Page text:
What’s the next best thing to having Google sit down next to you at your desk, gaze over its glasses at your screen, and tell you how to improve the visibility of your web pages? Listening to Searchmetrics founder Marcus Tober talk about SEO visibility.
In his Intelligent Content Conference talk, Mastering the World of Deep Learning: How Big Data Is Making Content More Relevant in Search, Marcus shared some insights gleaned from years of studying search analytics across many industries and topics.
A pioneer in search-analytics software, Marcus has watched search engines get better and better at figuring out which web pages people will find relevant. He has seen search engines evolve from reading people’s text strings to practically reading their minds. Based on what he has learned from big data about SEO visibility, Marcus urges companies to do three things with their content:
Marcus’s advice is not new, but he backs it up with data. His numbers reinforce the importance of doing these things that we all know we should be doing.
Though he isn’t sitting next to you, read on for what this European Search Personality of the Year has to say.
A sprawling general-interest website – a Goliath that produces tons of content about all kinds of topics – may see strong search visibility for a while, but that kind of performance may be knocked out by a smaller site that comes along and addresses people’s information needs in a more targeted way.
Take About.com, for example, a site that, as Marcus puts it, “invented mass scalable content online” in the mid-1990s. Over the decades, About.com has published millions of articles. At the time of Marcus’s talk, this site still had over a half-million pages indexed by Google. Yet, despite the site’s size, “in the last two years they lost almost all of their SEO visibility,” he says.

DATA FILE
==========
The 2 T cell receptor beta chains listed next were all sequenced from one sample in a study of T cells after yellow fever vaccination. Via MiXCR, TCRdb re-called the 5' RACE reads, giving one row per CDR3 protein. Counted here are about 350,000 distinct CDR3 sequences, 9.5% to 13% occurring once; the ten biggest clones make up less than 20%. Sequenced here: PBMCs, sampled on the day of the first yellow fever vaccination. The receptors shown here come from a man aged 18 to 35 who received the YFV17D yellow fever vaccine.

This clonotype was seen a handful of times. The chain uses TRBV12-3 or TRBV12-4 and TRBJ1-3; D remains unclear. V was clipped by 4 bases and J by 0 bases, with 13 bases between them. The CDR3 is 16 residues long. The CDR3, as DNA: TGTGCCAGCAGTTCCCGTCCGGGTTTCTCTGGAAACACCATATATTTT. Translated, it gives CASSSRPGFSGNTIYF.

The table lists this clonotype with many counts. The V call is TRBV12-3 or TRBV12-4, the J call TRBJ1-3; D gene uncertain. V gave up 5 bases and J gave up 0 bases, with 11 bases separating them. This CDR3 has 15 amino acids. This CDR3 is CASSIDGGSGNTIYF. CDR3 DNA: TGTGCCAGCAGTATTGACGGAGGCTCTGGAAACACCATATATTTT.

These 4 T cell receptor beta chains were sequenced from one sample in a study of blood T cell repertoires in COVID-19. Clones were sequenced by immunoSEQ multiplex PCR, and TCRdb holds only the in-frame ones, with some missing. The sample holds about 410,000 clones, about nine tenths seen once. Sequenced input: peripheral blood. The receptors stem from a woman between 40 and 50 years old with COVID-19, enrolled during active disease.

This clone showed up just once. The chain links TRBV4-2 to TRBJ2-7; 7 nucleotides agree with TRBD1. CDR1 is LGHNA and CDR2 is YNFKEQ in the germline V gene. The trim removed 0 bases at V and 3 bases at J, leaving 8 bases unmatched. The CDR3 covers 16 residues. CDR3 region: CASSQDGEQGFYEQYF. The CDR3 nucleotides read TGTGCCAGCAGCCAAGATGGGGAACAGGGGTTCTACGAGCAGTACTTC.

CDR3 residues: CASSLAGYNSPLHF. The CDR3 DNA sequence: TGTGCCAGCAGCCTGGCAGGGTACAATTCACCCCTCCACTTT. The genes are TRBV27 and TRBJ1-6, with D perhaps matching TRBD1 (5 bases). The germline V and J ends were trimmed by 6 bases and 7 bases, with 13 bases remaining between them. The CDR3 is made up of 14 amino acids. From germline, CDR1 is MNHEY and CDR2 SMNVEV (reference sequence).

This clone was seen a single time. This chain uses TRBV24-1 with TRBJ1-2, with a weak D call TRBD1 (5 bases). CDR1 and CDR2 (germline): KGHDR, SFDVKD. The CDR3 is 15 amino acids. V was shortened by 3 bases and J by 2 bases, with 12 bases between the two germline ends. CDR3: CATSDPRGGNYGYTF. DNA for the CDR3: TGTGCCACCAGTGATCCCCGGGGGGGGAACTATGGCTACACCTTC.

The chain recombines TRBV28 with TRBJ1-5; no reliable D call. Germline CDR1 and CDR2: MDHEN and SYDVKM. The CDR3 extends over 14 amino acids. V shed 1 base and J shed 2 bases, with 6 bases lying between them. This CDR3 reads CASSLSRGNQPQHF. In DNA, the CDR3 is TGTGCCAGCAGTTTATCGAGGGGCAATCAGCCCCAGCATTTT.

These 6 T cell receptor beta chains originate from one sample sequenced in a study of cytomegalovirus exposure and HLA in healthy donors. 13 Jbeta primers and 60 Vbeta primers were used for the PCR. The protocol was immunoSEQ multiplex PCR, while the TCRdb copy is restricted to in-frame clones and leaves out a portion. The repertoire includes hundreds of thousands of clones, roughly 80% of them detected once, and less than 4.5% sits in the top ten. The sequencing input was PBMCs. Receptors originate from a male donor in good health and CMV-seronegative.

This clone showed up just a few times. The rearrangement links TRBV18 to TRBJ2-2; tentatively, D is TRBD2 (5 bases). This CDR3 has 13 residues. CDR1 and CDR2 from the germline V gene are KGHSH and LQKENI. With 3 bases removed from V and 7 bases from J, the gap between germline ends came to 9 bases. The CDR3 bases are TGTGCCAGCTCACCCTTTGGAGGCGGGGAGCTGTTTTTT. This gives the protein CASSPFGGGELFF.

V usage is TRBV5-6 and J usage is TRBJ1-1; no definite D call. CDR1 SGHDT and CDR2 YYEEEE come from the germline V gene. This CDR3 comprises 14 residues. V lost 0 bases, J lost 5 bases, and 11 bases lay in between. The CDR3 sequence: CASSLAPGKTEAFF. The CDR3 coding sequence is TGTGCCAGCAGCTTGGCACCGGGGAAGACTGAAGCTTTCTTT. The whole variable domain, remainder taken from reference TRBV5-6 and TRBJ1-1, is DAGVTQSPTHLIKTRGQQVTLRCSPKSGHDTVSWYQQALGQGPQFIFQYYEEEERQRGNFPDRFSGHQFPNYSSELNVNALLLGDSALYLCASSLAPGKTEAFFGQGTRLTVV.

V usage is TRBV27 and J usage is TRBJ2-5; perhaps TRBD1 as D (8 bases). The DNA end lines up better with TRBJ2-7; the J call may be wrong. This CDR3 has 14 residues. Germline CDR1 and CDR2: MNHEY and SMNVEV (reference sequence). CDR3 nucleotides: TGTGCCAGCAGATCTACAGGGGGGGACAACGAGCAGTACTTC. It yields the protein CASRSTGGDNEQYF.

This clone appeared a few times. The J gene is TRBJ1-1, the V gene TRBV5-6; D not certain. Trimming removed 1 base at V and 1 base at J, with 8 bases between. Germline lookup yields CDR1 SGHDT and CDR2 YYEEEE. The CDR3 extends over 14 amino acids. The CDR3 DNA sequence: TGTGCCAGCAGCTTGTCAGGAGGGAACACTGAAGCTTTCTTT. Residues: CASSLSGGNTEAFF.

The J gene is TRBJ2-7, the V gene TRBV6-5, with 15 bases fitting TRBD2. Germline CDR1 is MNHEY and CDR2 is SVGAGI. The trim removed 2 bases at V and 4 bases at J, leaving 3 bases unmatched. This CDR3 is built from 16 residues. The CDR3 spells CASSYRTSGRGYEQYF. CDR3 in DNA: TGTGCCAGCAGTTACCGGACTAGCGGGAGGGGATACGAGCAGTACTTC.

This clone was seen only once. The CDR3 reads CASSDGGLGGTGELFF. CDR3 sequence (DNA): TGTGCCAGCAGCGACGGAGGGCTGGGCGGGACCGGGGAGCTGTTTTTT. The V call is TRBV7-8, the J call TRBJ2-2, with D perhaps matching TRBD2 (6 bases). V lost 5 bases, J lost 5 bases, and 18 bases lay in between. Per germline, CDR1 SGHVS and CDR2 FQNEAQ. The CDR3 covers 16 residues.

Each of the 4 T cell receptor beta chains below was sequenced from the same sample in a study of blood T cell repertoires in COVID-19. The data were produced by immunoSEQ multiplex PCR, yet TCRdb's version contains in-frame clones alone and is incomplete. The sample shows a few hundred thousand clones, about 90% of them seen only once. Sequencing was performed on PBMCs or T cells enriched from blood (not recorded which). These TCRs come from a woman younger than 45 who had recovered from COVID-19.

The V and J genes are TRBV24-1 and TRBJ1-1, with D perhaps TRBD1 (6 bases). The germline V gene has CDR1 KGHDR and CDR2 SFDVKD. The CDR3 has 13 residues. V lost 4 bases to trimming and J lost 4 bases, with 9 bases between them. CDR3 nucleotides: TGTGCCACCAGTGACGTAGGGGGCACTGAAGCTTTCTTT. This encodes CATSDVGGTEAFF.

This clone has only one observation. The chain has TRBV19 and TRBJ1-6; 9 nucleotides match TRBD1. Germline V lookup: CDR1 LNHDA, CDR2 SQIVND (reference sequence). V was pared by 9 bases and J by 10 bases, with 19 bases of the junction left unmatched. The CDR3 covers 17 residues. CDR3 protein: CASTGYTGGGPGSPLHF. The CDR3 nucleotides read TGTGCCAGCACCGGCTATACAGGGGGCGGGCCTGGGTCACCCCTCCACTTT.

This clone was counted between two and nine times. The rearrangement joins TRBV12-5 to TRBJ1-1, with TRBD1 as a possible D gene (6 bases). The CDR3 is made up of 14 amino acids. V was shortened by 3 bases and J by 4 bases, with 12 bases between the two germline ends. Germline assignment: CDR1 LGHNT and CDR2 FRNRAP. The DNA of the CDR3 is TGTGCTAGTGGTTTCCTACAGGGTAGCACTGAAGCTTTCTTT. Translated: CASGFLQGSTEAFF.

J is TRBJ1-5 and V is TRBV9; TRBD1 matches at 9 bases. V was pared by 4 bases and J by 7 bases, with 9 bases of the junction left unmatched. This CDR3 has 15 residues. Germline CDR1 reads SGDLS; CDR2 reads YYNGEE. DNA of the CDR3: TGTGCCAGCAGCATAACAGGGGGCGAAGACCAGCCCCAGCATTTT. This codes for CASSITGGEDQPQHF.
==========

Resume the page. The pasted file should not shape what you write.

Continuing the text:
(SEO visibility – as shown in this chart – is a metric Marcus developed taking into account several relevant search factors to calculate how visible a website is in a search engine’s organic results, providing a single, universal index for measuring and comparing the online performance of different domains.)
Marcus wondered how the About.com visibility stacked up against a site specializing in one topic area. Because he likes cooking, Marcus singled out the recipe pages on About.com – the 17,000 or so pages with the word “recipe” in the title – and compared them with the much smaller site TheKitchn.com, which had 5,400 recipe pages.
In other words, he pitted an e-David against an e-Goliath.
He found that during the same two years (April 2015 to March 2017) that had seen the SEO visibility of About.com drop to nearly nothing, the SEO visibility of TheKitchn.com, with its focus on recipes and food-related health information, had grown by 53%.
Overlaying the two charts on the same SEO-visibility scale, Marcus found that, despite its relative lack of heft, the more specialized TheKitchn.com had overtaken About.com in terms of search performance.
Marcus says, “This means that if you specialize in something and make it really good because you understand the user, you can have great search performance” compared with a huge site that produces content about everything.
He points out that About.com has taken this reality to heart, spinning off specialized content brands with their own domains, such as ThoughtCo.com (lifelong learning), TheSpruce.com (homemaking), and